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Server Myths

Assists Greatly with Development Costs

Datamonkeh

Data Hoarding Primate
Staff
Donor
I keep seeing people spending money on hardware that makes little no sense for the intended usage, it generally follows a predictable pattern, here are a few of the usual mistakes people make.

I just Sitevered Plex (congrats… it only took you a decade plus), I should buy an old server from ebay because it’s enterprise class and cheap right?

Old enterprise kit is generally noisy, hot, power hungry and horribly inefficient. The low purchase cost is offset by the increased running costs (power) and the noise. Much more efficient, better and generally cheaper in the longer term options exist. Just ask for advice.

I need a Xeon/dual Xeon for the transcodes!!!111

Single socket Xeon’s (e3’s of old) were generally the same as the equivalent i5 or i7 desktop CPU, they were no more suited to transcoding, often they would support lower clock speeds and usually lack iGPU, so if anything they were worse. Higher end Xeon’s (e5’s) had more cores and no iGPU, so could potentially do more in software transcoding, but generally more cores were run at lower clock speeds and what Plex don’t make clear is single core performance is still very relevant even if CPU mark looks great.

I need a fast CPU because I transcode a lot.

Fix the reason you need to transcode rather than throw resources at it. Choose appropriate media in the proper format, connect server to the clients using a suitably fast connection and ensure the client is capable of direct playing the media and you don’t need to transcode at all. Don’t believe me? People run Pi2’s as low end Plex servers. Also consider HW (GPU) transcoding may be more cost effective/efficient. Some transcoding is unavoidable (remote client on poor connection), but it should be the exception, not the rule.

I need a really powerful server because I want to play 4K.

No. Playing 4K using direct play just requires the server to be able to send the data to the client quickly enough. The server CPU is largely irrelevant.

But I need a really powerful CPU as I want to transcode 4K.

Stop. Transcoding 4K is a bad idea, transcoding HDR 4K is a horrible idea and transcoding HEVC HDR 4K really warrants repeated punches to the face until you see sense. Run a dedicated 4K library, use Tautulli to prevent 4K transcoding and keep a 1080/720 version in the normal library.

I want/need to transcode 4K because it looks better.

Bad idea. 4K transcoding is horribly inefficient, you’re looking at 12K of CPU mark to transcode SDR H264 4K to 1080p H264 and as Plex only outputs H264 @ 1080p SDR, doing this quickly won’t give you better quality, quite the opposite. It gets worse if you have 4K HDR as tone mapping is broken and the results look washed out and generally awful, if that 4K HDR happens to be in HEVC or H265, then the CPU requirements get even more crazy (17K of CPU mark) and its still unwatchable. Tone mapping will be fixed eventually, but simply put, transcoding 4K is a bad idea, transcoding 4K HDR is an awful idea and transcoding 4K HDR in H265 is just stupid.

I heard (GPU) hardware transcoding reduces quality noticeably, so i’m not doing it.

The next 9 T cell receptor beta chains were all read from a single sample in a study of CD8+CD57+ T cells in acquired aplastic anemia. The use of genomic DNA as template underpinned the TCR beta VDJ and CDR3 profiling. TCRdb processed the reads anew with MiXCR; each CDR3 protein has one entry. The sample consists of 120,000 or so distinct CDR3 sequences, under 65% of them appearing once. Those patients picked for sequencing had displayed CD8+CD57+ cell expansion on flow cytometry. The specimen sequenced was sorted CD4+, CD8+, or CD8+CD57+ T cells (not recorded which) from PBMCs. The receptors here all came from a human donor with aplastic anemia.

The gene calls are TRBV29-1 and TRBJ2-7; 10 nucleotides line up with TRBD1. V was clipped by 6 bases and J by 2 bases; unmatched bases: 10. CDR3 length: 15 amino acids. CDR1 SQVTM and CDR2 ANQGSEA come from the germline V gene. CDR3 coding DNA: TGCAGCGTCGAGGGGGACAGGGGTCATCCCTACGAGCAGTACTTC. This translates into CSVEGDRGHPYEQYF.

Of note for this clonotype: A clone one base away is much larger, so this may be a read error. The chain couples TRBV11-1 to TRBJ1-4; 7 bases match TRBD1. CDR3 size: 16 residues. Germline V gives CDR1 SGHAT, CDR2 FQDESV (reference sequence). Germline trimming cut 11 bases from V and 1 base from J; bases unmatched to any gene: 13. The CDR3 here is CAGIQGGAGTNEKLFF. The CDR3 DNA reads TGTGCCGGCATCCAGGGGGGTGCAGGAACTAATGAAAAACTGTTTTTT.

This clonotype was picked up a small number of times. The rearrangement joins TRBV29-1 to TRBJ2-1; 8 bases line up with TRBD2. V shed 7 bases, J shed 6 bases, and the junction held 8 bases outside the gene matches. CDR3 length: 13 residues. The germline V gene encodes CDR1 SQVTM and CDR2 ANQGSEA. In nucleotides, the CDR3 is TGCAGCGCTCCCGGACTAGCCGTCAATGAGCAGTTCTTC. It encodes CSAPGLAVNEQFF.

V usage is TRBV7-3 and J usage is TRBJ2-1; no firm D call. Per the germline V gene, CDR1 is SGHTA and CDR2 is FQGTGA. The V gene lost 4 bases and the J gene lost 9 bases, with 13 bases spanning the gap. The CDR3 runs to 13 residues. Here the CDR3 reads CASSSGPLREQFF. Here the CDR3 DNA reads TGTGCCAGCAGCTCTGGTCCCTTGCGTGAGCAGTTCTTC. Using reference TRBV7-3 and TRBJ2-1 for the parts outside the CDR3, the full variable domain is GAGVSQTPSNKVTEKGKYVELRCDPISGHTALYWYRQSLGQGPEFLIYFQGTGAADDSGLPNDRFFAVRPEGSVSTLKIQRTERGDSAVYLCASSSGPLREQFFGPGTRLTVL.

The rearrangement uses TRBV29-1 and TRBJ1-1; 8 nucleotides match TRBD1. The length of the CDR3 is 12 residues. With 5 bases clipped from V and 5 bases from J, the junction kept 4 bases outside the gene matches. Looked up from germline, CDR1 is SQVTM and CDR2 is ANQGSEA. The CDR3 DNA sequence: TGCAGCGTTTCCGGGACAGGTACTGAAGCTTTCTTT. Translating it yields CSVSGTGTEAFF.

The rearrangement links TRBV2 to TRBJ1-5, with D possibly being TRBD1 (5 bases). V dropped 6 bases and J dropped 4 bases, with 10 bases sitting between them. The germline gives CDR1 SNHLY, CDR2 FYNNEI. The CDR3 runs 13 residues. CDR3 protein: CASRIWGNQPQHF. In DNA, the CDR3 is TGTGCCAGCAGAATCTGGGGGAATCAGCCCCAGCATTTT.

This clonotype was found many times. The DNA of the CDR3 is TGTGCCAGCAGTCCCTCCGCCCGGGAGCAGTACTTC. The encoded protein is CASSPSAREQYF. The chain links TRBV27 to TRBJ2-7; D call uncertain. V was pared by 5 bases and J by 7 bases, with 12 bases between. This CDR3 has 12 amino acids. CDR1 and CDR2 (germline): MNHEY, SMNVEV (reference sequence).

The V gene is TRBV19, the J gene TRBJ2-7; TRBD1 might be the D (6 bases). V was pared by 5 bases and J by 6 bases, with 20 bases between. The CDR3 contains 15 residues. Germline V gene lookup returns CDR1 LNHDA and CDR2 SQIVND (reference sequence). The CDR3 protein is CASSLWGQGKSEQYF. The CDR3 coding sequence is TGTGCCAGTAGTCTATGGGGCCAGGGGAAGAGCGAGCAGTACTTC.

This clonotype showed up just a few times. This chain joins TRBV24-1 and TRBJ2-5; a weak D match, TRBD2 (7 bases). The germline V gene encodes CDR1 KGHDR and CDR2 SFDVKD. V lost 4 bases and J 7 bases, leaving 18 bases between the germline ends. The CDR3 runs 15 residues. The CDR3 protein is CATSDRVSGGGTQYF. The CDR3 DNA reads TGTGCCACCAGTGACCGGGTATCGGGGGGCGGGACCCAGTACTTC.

No, or at least not anymore, also if you want quality, direct play. Early intel iGPU’s - we’re talking the 2011 Sandybridge onwards here - were not that great for transcode quality, by the time it got to Broadwell (5th generation), things were a lot better. Haters love to hate, so the myth continues years later, it’s usually spread by people who haven’t actually (knowingly) seen an intel iGPU transcode anything. The other option is Nvidia, while quality has evolved, it always looked better than intel, so the improvements were less obvious.

Nvidia GPU’s suck because you can only transcode two streams.

Officially, yes. Unofficially, driver patching is easy and unlocks Quadro levels of performance.

I need a Quadro P2000/P5000, (insert YouTuber of your choice here) said they're the bestest!

A P2000 is basically a 1060, for transcoding, both are capable of the same number of streams, the 1050Ti is half the price and requires 5 minutes work to patch the driver and will then outperform a P2000. Also consider the 960 4GB/M2000, the Maxwell 2nd gen got HEVC/H265 support and the 960 4GB in particular goes for next to nothing compared to the respective Pascal generation. The only downside with Maxwell is that they don’t handle HDR to SDR tone mapping (remember, it’s broken and if you don’t have HDR media, it’s a moot point anyway). In simple terms a P2000 gets you 4 transcodes at 4K/68Mbit H264 SDR to 1080/8Mbit and 16 at 1080/10Mbit to 1080/8Mbit, a 960 4GB or M2000 does 3 and 13, feel free to disagree, but a single extra 4K stream and 3 extra 1080 streams for 3-4x the price of an M2000 or 6-8x the cost of a 960 4GB seems poor value, the 1050Ti is a great value option though - just don't buy a fake on ebay with a VGA port.

(insert person here) spec’d this cool sounding dual Xeon build and reddit loves it, i’m going to follow it!

Sometimes builds like this can be genuinely good value *IF* you have a usage that will fit, however unless you are heavily into virtualised environments and want to virtualise physical servers to reduce power usage, or running a home lab for learning/testing, you may be better off with a more efficient modern build. For example, first gen AM4 builds can be done for less than the equivalent E5 Xeon v3/v4 builds now, they have a current gen upgrade path and are more power efficient too. A low end current intel CPU tends to have the same iGPU as the higher end models and now intel has upped its core count, even a humble i3 with iGPU is a very capable and frugal Plex server. Efficiency usually wins longer term when you run 24/7.

I'm sure more exist, but those are the obvious ones, feel free to add :)
 

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